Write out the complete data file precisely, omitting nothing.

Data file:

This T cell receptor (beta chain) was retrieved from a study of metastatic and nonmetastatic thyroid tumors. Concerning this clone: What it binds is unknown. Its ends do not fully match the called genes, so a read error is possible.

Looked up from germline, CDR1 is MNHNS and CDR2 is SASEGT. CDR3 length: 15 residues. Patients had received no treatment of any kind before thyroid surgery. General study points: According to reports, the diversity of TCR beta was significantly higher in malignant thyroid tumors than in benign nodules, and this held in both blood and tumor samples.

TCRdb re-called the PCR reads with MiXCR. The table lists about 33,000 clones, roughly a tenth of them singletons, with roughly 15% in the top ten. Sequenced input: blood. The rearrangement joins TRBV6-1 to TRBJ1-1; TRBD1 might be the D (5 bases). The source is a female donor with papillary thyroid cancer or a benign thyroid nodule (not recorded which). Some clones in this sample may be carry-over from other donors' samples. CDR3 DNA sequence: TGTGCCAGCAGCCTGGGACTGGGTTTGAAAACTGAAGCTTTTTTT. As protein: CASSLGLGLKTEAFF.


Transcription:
This T cell receptor (beta chain) was retrieved from a study of metastatic and nonmetastatic thyroid tumors. Concerning this clone: What it binds is unknown. Its ends do not fully match the called genes, so a read error is possible.

Looked up from germline, CDR1 is MNHNS and CDR2 is SASEGT. CDR3 length: 15 residues. Patients had received no treatment of any kind before thyroid surgery. General study points: According to reports, the diversity of TCR beta was significantly higher in malignant thyroid tumors than in benign nodules, and this held in both blood and tumor samples.

TCRdb re-called the PCR reads with MiXCR. The table lists about 33,000 clones, roughly a tenth of them singletons, with roughly 15% in the top ten. Sequenced input: blood. The rearrangement joins TRBV6-1 to TRBJ1-1; TRBD1 might be the D (5 bases). The source is a female donor with papillary thyroid cancer or a benign thyroid nodule (not recorded which). Some clones in this sample may be carry-over from other donors' samples. CDR3 DNA sequence: TGTGCCAGCAGCCTGGGACTGGGTTTGAAAACTGAAGCTTTTTTT. As protein: CASSLGLGLKTEAFF.